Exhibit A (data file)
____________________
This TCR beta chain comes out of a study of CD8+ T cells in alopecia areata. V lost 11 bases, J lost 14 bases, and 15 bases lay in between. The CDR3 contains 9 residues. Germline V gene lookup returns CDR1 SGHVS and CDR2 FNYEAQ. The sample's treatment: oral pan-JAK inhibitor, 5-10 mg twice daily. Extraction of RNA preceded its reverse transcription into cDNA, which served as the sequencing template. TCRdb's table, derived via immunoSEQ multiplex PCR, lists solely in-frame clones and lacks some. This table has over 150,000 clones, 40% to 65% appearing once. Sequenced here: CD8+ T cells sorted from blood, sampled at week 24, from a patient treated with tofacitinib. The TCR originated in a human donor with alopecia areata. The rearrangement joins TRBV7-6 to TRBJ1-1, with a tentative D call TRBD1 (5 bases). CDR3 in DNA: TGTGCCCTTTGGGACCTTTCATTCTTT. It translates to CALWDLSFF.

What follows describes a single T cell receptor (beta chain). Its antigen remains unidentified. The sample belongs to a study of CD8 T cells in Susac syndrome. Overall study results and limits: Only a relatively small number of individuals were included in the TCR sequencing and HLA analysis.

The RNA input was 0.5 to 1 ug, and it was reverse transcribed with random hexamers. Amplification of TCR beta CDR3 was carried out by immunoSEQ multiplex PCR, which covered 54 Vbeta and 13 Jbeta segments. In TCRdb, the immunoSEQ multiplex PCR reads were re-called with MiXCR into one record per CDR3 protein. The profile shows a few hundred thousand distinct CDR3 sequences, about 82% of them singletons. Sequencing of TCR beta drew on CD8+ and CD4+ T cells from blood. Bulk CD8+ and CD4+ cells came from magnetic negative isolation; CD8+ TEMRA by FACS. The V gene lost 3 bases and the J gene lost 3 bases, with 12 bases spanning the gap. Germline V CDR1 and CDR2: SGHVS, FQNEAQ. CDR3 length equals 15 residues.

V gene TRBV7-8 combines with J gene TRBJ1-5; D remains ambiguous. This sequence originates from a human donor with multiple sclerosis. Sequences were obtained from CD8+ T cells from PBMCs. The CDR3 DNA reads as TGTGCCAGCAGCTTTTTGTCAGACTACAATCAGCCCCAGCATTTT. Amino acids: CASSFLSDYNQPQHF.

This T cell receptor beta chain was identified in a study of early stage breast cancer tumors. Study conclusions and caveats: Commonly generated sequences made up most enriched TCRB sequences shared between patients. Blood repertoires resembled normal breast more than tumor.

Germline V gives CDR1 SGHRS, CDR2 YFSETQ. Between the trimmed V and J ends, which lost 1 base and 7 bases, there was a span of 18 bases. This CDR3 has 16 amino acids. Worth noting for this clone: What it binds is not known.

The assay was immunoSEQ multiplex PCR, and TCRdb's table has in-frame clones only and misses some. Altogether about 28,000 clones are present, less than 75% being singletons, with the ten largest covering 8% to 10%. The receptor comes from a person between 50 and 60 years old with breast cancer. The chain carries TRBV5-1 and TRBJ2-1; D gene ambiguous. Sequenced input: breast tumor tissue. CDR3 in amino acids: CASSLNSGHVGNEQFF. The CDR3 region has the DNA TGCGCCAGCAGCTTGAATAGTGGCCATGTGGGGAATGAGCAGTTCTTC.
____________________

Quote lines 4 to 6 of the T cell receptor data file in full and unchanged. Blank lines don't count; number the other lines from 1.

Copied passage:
V gene TRBV7-8 combines with J gene TRBJ1-5; D remains ambiguous. This sequence originates from a human donor with multiple sclerosis. Sequences were obtained from CD8+ T cells from PBMCs. The CDR3 DNA reads as TGTGCCAGCAGCTTTTTGTCAGACTACAATCAGCCCCAGCATTTT. Amino acids: CASSFLSDYNQPQHF.

This T cell receptor beta chain was identified in a study of early stage breast cancer tumors. Study conclusions and caveats: Commonly generated sequences made up most enriched TCRB sequences shared between patients. Blood repertoires resembled normal breast more than tumor.

Germline V gives CDR1 SGHRS, CDR2 YFSETQ. Between the trimmed V and J ends, which lost 1 base and 7 bases, there was a span of 18 bases. This CDR3 has 16 amino acids. Worth noting for this clone: What it binds is not known.